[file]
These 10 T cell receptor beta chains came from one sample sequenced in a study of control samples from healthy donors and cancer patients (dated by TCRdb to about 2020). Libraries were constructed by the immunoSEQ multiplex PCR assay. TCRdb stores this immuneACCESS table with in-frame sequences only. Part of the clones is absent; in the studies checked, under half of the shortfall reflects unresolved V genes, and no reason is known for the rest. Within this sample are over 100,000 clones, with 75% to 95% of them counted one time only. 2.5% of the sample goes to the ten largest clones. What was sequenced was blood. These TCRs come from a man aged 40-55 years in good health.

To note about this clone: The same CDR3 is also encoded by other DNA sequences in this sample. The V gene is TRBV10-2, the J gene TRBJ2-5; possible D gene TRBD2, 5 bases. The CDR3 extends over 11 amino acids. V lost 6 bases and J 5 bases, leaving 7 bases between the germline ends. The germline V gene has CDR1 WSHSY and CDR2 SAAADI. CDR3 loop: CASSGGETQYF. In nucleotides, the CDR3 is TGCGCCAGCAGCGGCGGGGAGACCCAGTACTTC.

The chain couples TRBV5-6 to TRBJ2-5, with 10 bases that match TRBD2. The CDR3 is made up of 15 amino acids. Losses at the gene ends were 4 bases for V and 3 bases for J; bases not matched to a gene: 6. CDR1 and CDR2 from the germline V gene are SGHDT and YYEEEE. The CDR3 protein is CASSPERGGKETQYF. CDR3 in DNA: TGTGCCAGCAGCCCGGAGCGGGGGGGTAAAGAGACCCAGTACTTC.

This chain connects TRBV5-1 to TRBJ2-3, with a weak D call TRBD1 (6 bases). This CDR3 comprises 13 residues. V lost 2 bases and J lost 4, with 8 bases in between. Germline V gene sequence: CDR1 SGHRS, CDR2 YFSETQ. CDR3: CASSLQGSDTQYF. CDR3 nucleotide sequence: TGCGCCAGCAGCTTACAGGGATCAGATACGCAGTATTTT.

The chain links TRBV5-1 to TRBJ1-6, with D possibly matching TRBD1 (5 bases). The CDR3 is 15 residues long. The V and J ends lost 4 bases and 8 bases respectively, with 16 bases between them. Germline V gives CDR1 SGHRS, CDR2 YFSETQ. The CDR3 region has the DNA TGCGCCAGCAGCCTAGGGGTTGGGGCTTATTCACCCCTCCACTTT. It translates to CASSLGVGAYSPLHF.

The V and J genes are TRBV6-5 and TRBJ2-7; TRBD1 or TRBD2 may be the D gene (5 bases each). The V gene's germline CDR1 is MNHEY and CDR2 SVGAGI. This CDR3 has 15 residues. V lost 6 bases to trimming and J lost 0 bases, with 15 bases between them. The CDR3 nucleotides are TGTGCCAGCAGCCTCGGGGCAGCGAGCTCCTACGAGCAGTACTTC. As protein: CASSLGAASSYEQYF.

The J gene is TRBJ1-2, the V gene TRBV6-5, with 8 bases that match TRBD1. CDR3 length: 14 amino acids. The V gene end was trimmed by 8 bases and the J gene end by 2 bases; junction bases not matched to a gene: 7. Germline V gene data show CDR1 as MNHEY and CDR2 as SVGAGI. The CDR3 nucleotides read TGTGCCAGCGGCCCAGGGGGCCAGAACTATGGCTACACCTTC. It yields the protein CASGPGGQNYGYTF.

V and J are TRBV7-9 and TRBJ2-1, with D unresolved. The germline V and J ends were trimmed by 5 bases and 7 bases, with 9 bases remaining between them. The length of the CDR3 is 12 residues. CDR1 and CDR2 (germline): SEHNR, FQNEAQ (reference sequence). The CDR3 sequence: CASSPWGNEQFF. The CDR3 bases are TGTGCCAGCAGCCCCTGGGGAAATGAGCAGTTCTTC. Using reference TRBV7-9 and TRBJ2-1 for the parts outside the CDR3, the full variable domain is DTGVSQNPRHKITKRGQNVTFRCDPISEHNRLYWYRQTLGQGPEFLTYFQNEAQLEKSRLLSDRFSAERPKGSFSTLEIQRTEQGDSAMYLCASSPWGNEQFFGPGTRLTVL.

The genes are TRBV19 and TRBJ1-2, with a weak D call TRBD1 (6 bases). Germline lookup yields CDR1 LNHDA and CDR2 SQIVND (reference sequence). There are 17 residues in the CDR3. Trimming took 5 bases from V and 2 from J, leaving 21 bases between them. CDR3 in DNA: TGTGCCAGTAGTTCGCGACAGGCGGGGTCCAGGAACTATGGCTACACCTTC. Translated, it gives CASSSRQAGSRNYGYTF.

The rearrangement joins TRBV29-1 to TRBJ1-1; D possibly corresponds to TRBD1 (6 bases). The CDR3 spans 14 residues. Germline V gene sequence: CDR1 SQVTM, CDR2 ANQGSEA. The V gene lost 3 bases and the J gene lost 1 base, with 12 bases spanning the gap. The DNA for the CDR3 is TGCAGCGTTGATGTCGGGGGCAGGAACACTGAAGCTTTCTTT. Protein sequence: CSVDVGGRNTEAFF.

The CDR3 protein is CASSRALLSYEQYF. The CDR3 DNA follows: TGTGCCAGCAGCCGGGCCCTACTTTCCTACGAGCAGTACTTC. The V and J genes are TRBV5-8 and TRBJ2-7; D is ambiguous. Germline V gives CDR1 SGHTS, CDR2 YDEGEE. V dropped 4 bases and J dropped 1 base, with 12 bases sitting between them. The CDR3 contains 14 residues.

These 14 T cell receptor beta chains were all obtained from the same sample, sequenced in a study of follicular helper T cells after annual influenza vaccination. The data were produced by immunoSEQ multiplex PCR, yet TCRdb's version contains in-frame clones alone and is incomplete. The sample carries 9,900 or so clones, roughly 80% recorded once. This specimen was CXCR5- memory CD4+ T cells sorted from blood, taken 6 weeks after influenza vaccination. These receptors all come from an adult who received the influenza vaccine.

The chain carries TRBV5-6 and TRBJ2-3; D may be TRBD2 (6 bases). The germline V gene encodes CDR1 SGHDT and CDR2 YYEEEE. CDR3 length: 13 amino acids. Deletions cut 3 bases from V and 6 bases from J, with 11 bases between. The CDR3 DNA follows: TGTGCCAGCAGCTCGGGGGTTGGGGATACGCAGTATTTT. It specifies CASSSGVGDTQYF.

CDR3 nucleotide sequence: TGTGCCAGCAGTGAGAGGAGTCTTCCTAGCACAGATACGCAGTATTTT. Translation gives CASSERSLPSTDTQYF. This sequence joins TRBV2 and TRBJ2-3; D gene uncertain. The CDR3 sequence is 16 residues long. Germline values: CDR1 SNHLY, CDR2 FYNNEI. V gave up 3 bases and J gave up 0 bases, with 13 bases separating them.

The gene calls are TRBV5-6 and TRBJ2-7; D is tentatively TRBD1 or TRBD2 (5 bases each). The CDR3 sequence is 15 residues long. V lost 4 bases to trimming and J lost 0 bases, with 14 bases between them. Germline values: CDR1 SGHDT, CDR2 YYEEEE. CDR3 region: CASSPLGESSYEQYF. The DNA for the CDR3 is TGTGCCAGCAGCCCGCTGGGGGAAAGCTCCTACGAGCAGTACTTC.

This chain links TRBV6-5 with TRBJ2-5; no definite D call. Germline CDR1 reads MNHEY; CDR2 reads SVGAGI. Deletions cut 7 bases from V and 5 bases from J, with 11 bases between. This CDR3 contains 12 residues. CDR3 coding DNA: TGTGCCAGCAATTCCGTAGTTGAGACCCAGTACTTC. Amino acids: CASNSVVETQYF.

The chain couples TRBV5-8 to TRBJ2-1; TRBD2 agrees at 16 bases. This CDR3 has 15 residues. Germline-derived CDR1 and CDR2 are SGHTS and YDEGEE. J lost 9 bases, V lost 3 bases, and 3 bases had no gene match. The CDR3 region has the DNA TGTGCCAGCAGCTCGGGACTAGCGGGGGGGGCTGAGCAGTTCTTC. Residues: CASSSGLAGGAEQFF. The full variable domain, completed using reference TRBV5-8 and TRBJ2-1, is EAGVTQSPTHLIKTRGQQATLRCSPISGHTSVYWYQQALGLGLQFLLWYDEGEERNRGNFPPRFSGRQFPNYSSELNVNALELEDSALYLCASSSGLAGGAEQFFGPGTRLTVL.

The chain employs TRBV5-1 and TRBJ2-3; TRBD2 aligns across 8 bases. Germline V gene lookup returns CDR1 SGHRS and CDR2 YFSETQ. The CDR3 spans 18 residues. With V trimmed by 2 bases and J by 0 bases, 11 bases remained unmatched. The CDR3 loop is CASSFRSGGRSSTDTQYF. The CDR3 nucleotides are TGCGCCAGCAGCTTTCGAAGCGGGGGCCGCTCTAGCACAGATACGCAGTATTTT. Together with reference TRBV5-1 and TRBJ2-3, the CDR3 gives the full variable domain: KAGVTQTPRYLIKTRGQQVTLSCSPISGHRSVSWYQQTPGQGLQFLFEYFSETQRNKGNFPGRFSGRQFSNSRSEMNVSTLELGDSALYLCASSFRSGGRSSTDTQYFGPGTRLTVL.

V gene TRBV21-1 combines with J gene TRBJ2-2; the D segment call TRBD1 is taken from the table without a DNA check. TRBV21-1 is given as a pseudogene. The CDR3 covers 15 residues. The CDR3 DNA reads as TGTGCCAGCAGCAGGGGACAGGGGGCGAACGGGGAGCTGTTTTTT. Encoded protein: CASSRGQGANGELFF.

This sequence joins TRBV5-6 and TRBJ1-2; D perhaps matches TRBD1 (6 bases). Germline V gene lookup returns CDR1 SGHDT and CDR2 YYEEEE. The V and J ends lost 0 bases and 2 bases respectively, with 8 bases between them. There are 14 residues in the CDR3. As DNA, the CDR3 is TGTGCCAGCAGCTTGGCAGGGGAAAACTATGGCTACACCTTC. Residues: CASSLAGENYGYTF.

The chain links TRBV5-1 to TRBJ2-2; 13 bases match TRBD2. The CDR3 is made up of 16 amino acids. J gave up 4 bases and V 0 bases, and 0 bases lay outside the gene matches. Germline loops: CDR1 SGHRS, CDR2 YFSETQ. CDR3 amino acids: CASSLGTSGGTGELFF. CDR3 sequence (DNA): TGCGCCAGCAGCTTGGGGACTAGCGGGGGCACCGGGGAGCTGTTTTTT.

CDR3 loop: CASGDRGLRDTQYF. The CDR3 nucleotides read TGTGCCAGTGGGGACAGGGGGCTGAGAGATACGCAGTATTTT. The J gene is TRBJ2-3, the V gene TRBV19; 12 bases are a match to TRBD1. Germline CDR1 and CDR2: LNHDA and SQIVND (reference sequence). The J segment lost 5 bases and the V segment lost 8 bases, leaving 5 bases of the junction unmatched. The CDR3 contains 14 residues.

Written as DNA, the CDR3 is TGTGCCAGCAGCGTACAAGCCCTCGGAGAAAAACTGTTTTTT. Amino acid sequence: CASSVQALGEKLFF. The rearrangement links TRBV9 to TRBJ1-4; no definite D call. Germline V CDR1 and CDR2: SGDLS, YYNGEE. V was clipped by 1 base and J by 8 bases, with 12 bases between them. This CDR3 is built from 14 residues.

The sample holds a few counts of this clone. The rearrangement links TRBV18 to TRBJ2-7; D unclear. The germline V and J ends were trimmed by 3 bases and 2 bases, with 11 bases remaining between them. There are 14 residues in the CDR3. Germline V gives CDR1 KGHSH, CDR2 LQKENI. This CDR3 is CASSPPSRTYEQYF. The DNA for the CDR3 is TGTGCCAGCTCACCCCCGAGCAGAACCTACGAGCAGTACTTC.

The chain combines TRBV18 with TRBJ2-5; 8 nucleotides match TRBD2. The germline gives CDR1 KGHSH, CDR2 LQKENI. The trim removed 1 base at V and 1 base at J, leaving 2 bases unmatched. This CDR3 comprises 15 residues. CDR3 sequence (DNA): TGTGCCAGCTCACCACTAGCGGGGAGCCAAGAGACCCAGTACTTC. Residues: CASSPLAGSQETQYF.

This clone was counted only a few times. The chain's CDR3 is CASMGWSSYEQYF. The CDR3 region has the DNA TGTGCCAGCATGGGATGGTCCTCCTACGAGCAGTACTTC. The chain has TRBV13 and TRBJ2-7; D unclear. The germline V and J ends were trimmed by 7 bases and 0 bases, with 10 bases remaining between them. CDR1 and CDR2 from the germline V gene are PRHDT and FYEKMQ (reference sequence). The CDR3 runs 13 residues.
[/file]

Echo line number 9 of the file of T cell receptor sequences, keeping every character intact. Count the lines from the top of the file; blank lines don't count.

The genes are TRBV19 and TRBJ1-2, with a weak D call TRBD1 (6 bases). Germline lookup yields CDR1 LNHDA and CDR2 SQIVND (reference sequence). There are 17 residues in the CDR3. Trimming took 5 bases from V and 2 from J, leaving 21 bases between them. CDR3 in DNA: TGTGCCAGTAGTTCGCGACAGGCGGGGTCCAGGAACTATGGCTACACCTTC. Translated, it gives CASSSRQAGSRNYGYTF.